First fully integrated artificial photosynthesis nanosystem

May 20, 2013

Arrays of tree-like nanowires consisting of Si trunks and TiO2 branches facilitate solar water-splitting in a fully integrated artificial photosynthesis system (credit: Chong Liu et al./Lawrence Berkeley National Laboratory)

Lawrence Berkeley National Laboratory (Berkeley Lab) scientists have developed the first fully integrated nanosystem for artificial photosynthesis,  in which solar energy is directly converted into chemical fuels.

“Similar to the chloroplasts in green plants that carry out photosynthesis, our artificial photosynthetic system is composed of two semiconductor light absorbers, an interfacial layer for charge transport, and spatially separated co-catalysts,” says Peidong Yang, a chemist with Berkeley Lab’s Materials Sciences Division, who led this research.

“To facilitate solar water- splitting in our system, we synthesized tree-like nanowire  heterostructures, consisting of silicon trunks and titanium oxide branches. Visually, arrays of these nanostructures very much resemble an artificial forest.

“In natural photosynthesis, the energy of absorbed sunlight produces energized charge-carriers that execute chemical reactions in separate regions of the chloroplast,” Yang says. “We’ve integrated our nanowire nanoscale heterostructure into a functional system that mimics the integration in chloroplasts and provides a conceptual blueprint for better solar-to-fuel conversion efficiencies in the future.”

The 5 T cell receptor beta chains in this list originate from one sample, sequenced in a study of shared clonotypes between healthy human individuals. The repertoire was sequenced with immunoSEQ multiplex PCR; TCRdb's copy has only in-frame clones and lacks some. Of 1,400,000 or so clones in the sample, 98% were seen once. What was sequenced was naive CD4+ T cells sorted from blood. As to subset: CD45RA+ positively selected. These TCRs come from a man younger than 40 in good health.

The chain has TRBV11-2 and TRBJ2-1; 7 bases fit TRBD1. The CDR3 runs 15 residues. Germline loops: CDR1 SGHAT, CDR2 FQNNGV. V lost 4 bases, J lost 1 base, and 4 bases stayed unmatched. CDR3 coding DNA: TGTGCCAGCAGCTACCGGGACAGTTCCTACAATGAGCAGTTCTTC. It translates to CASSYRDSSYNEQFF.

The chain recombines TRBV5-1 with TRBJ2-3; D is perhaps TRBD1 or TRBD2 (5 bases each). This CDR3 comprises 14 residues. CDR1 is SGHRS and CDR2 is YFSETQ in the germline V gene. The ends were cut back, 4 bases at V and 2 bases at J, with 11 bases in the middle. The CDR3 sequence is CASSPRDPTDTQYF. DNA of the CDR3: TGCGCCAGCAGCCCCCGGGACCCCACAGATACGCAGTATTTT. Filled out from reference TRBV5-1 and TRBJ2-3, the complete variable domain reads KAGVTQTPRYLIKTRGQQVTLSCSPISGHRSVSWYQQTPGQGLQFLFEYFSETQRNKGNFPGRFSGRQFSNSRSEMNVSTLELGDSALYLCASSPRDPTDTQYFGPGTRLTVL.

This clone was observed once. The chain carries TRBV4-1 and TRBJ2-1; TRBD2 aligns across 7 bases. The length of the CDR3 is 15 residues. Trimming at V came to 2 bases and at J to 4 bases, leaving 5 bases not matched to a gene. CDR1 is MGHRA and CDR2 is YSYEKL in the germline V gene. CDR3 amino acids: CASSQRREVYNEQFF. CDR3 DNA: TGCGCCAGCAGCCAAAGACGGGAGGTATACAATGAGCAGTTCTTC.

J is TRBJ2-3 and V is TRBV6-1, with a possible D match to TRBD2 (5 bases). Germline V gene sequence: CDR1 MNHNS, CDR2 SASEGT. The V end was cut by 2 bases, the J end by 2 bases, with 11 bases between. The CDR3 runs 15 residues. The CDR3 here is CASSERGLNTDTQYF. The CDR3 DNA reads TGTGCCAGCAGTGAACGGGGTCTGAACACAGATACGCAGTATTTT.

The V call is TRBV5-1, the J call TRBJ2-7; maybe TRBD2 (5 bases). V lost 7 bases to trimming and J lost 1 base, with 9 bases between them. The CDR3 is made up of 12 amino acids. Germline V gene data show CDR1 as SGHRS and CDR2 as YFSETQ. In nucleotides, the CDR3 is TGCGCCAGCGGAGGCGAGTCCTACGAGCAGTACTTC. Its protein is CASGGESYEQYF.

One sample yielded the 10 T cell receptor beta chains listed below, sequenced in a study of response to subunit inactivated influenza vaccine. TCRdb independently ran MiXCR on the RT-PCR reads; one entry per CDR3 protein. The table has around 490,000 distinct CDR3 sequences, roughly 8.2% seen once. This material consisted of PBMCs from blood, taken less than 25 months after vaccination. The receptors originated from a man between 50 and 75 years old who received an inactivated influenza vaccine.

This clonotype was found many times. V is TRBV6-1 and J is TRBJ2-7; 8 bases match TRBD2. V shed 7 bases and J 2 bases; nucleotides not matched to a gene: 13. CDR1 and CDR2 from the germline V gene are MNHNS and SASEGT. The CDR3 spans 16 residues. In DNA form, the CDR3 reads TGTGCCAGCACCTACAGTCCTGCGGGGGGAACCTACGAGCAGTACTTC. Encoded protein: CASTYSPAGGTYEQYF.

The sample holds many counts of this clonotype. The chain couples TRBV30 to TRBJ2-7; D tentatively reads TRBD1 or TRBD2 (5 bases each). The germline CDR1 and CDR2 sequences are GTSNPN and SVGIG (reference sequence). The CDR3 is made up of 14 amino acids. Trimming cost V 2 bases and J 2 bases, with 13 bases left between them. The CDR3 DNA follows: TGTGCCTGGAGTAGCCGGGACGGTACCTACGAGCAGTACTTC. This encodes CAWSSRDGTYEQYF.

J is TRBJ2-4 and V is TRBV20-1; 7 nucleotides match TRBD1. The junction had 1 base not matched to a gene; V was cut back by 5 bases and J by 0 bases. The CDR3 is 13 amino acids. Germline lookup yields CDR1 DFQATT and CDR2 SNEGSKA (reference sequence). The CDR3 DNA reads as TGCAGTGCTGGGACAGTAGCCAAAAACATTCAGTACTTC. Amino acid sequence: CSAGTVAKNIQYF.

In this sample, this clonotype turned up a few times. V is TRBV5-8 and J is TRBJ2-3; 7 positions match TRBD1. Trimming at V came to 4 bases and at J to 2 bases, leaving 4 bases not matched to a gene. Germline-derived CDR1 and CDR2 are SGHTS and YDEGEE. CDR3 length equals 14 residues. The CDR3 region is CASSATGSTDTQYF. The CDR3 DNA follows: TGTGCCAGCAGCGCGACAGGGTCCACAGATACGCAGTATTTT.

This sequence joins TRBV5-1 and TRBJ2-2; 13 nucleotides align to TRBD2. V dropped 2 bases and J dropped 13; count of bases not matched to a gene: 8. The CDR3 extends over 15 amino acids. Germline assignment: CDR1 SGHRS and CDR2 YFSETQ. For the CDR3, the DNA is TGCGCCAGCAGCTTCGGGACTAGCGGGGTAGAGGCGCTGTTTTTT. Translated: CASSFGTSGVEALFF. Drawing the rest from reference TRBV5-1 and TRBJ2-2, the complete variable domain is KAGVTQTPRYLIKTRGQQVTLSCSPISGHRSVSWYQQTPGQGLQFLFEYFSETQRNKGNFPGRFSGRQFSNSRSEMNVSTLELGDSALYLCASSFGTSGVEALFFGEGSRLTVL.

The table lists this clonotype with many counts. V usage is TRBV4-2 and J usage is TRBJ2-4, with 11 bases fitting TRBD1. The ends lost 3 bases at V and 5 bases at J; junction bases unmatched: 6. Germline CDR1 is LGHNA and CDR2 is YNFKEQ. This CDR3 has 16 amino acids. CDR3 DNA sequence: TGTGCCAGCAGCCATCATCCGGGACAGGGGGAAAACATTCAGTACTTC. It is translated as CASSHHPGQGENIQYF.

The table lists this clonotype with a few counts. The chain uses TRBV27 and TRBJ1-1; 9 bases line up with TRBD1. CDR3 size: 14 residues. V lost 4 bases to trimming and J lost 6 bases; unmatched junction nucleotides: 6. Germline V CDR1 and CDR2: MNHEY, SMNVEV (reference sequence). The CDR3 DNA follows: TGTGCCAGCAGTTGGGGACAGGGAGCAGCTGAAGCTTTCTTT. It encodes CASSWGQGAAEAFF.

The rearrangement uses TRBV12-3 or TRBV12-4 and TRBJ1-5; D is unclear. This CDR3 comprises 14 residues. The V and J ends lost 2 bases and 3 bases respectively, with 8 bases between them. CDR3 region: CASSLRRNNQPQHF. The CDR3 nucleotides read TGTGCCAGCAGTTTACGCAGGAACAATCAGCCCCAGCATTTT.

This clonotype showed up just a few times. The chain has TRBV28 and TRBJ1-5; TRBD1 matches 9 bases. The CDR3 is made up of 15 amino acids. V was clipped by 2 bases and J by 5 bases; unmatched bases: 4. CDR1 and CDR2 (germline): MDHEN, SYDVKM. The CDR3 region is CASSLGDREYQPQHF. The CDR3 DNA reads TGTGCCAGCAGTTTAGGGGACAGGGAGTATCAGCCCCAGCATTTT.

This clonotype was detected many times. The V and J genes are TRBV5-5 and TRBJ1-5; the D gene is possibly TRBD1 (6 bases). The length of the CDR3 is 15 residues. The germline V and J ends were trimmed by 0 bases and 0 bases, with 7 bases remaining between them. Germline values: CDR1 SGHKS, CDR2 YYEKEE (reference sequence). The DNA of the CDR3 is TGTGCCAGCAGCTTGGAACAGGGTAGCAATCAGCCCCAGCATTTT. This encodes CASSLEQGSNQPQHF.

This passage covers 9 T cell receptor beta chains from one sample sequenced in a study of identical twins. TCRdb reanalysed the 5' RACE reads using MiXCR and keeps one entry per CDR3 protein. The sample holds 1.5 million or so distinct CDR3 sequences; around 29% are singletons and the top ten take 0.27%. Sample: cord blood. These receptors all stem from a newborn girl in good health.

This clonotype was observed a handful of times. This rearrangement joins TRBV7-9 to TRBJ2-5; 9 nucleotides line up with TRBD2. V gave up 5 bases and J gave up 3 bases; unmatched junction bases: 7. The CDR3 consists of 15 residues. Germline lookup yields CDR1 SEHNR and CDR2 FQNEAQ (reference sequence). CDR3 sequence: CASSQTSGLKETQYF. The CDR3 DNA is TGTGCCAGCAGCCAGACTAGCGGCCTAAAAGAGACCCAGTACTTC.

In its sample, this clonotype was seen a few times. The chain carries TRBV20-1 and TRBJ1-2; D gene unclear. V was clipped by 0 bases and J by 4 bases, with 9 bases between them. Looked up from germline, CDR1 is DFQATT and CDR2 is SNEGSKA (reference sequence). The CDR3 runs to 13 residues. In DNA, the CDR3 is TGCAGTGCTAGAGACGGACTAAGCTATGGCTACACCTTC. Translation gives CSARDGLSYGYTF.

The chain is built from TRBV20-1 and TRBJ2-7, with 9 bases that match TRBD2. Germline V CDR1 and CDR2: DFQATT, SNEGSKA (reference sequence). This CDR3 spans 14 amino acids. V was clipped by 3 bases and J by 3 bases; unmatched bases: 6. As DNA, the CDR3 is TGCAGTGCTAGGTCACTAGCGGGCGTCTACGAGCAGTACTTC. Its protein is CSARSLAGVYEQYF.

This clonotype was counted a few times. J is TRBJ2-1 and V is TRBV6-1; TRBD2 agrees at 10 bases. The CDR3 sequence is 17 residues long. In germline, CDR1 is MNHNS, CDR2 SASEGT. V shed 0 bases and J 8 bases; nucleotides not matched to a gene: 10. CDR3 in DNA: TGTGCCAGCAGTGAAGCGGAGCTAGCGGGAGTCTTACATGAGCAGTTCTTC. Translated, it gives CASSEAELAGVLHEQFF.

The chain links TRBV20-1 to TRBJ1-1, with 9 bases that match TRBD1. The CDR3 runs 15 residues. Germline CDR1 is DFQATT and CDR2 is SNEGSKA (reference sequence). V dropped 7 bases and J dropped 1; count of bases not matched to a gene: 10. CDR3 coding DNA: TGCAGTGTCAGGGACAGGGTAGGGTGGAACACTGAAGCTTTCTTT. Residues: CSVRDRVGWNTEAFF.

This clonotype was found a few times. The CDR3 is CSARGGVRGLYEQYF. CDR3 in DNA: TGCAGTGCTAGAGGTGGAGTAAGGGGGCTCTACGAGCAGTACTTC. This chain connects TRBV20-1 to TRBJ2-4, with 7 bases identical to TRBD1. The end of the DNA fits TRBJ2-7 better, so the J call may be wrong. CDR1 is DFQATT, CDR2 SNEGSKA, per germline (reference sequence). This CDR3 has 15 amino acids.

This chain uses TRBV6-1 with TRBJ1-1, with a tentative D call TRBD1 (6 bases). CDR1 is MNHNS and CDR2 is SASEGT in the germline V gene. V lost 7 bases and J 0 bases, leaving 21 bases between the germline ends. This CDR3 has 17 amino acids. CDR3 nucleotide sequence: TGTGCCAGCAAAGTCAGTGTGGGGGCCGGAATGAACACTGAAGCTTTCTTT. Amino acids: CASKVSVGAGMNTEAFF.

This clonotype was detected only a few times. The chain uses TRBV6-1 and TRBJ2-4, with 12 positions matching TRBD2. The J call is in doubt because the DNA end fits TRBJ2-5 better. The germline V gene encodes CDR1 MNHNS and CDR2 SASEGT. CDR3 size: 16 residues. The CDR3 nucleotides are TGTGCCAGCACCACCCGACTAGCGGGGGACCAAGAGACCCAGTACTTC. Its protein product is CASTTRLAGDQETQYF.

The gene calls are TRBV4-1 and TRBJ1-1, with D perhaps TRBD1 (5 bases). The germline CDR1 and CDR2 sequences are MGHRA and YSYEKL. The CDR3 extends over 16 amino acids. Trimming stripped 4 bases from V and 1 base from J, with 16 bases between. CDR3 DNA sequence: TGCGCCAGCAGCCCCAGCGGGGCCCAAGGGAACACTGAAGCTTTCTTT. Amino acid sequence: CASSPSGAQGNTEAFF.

When sunlight is absorbed by pigment molecules in a chloroplast, an energized electron is generated that moves from molecule to molecule through a transport chain until ultimately it drives the conversion of carbon dioxide into carbohydrate sugars. This electron transport chain is called a “Z-scheme” because the pattern of movement resembles the letter Z on its side.

Yang and his colleagues also use a Z-scheme in their system, but they deploy two Earth-abundant and stable semiconductors — silicon and titanium oxide — loaded with co-catalysts and with an ohmic (low-resistance) contact inserted between them. Silicon was used for the hydrogen-generating photocathode and titanium oxide for the oxygen-generating photoanode.

The tree-like architecture was used to maximize the system’s performance. Like trees in a real forest, the dense arrays of artificial nanowire trees suppress sunlight reflection and provide more surface area for fuel-producing reactions.

Under simulated sunlight, this integrated nanowire-based artificial photosynthesis system achieved a 0.12-percent solar-to-fuel conversion efficiency. Although comparable to some natural photosynthetic conversion efficiencies, this rate will have to be substantially improved for commercial use.

This research was supported by the DOE Office of Science.